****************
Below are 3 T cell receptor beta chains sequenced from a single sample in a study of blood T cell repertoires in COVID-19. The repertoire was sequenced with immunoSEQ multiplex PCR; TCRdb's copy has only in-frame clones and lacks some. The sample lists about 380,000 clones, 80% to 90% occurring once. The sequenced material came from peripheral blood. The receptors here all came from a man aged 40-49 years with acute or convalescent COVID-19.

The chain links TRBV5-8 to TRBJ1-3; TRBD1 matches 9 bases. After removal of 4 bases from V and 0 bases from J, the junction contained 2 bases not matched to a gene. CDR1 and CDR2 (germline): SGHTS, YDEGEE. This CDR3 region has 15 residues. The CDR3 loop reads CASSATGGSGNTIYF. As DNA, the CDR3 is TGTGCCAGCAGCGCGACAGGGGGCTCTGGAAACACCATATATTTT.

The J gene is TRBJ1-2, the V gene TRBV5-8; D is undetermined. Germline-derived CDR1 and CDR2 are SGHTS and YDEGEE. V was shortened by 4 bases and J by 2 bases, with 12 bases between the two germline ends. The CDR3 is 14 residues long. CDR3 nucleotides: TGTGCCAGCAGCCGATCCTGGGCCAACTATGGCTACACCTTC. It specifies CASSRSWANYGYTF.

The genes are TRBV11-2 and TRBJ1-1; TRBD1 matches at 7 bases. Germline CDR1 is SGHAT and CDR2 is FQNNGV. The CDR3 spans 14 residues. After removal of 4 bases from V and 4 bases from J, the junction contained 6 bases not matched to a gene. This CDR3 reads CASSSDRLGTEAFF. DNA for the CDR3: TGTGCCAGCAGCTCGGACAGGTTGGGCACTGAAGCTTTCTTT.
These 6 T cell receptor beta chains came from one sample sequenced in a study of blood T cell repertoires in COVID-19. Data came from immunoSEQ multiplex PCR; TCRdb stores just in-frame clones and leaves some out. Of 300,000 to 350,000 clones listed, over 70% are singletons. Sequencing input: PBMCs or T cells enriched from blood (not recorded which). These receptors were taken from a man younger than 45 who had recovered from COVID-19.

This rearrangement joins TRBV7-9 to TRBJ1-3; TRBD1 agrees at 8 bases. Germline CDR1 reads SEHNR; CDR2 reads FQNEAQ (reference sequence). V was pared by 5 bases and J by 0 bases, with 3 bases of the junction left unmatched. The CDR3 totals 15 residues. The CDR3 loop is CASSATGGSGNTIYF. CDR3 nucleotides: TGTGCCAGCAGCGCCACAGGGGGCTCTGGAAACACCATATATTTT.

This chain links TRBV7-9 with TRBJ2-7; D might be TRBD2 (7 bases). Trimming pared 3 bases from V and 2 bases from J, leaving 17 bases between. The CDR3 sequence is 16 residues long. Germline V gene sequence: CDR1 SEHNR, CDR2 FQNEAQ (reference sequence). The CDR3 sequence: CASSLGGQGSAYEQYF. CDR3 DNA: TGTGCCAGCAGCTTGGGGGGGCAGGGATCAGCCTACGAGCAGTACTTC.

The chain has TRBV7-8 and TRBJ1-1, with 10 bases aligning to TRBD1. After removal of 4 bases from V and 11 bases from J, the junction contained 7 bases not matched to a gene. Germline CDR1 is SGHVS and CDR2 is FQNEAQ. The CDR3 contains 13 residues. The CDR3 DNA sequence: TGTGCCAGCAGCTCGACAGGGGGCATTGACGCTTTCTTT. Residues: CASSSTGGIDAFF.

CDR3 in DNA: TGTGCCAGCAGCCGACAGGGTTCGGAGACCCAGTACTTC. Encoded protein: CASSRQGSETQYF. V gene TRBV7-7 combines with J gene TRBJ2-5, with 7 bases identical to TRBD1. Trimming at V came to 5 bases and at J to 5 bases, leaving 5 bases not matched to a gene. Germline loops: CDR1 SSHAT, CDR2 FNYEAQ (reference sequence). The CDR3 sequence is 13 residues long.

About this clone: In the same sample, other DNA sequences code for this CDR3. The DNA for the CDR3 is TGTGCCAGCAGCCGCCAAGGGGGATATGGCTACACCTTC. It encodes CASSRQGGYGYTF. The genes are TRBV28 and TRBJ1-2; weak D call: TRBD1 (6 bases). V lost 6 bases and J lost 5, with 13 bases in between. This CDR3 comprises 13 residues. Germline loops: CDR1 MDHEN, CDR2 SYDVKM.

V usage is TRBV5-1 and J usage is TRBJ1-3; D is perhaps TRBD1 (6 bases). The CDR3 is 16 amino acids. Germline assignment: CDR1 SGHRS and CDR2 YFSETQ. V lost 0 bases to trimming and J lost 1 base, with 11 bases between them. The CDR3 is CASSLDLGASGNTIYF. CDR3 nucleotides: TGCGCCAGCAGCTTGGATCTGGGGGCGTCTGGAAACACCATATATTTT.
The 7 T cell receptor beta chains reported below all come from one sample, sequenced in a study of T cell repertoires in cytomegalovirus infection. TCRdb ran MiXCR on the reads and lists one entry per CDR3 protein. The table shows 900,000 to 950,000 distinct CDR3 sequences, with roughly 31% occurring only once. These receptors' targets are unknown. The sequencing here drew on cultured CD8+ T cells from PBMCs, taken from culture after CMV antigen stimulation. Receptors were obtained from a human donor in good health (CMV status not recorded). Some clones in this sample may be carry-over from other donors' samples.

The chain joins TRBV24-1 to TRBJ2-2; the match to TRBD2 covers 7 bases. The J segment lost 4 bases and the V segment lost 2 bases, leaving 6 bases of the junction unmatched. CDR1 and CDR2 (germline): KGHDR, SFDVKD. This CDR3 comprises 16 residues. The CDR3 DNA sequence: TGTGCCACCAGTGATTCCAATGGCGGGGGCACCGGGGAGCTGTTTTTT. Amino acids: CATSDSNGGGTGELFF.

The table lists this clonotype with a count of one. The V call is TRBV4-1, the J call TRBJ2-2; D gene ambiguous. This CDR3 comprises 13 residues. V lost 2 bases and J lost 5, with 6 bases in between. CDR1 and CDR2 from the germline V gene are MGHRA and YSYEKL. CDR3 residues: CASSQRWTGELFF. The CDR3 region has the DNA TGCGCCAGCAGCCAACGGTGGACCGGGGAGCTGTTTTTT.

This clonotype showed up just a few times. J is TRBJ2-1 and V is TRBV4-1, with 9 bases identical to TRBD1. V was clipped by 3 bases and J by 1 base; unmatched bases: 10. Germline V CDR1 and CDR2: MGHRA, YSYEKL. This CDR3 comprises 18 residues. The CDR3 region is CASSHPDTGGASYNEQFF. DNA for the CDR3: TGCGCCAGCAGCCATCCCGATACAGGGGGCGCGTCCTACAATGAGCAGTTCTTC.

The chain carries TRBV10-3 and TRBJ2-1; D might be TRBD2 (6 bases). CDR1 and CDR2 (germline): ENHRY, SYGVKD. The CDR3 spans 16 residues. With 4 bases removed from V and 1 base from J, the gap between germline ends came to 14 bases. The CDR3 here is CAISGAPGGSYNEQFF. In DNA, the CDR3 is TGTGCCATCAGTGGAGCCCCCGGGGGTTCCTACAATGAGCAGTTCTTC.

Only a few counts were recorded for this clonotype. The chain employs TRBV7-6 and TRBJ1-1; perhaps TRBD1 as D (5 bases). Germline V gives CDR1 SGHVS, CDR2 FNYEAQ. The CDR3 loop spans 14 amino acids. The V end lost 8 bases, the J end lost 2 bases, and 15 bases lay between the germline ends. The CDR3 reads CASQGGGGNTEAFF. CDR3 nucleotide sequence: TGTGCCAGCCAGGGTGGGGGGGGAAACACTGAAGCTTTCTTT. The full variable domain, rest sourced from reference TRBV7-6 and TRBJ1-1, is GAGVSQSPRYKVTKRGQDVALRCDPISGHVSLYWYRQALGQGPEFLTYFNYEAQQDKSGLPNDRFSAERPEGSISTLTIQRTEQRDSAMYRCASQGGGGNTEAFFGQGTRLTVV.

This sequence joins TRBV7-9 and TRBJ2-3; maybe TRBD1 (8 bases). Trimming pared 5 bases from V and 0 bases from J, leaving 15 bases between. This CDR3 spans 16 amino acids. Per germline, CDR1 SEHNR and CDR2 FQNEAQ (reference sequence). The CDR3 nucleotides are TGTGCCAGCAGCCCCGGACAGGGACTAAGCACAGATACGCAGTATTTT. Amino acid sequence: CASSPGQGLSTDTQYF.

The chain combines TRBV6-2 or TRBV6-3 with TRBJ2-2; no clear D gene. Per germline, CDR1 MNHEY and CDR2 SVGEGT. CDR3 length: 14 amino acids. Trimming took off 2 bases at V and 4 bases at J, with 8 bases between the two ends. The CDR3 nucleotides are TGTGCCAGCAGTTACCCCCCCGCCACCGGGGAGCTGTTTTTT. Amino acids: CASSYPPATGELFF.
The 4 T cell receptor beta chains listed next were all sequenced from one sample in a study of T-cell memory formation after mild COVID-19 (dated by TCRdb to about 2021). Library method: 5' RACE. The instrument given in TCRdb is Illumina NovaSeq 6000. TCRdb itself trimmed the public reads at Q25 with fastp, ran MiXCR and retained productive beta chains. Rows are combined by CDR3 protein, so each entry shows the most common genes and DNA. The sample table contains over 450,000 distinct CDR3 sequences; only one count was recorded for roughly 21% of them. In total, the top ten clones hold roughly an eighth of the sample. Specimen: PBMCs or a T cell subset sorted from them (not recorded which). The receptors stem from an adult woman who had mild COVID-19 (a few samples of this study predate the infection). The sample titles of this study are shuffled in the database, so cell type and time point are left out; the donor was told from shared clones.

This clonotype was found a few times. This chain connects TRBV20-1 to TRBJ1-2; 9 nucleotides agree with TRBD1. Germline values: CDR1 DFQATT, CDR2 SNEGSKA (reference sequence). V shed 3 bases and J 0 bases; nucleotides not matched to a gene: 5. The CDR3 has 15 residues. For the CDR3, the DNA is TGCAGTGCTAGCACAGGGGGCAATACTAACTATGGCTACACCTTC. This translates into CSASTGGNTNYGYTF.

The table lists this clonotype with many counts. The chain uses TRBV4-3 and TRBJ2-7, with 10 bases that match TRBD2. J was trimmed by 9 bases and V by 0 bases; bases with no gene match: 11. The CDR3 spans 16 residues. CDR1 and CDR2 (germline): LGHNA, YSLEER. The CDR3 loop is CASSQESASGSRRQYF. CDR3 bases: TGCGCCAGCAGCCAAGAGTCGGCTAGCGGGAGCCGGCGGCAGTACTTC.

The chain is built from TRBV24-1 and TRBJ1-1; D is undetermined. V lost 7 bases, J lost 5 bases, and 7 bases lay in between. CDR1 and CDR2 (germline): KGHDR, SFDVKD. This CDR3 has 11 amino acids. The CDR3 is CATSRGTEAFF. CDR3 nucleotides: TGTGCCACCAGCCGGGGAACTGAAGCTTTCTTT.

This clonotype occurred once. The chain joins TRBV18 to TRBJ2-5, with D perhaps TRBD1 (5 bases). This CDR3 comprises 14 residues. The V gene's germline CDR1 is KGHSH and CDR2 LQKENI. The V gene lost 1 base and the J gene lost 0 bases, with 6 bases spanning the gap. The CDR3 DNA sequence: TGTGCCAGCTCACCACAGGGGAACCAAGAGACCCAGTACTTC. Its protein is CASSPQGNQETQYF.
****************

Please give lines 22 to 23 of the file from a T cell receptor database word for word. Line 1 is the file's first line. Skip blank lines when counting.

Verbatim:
The table lists this clonotype with many counts. The chain uses TRBV4-3 and TRBJ2-7, with 10 bases that match TRBD2. J was trimmed by 9 bases and V by 0 bases; bases with no gene match: 11. The CDR3 spans 16 residues. CDR1 and CDR2 (germline): LGHNA, YSLEER. The CDR3 loop is CASSQESASGSRRQYF. CDR3 bases: TGCGCCAGCAGCCAAGAGTCGGCTAGCGGGAGCCGGCGGCAGTACTTC.

The chain is built from TRBV24-1 and TRBJ1-1; D is undetermined. V lost 7 bases, J lost 5 bases, and 7 bases lay in between. CDR1 and CDR2 (germline): KGHDR, SFDVKD. This CDR3 has 11 amino acids. The CDR3 is CATSRGTEAFF. CDR3 nucleotides: TGTGCCACCAGCCGGGGAACTGAAGCTTTCTTT.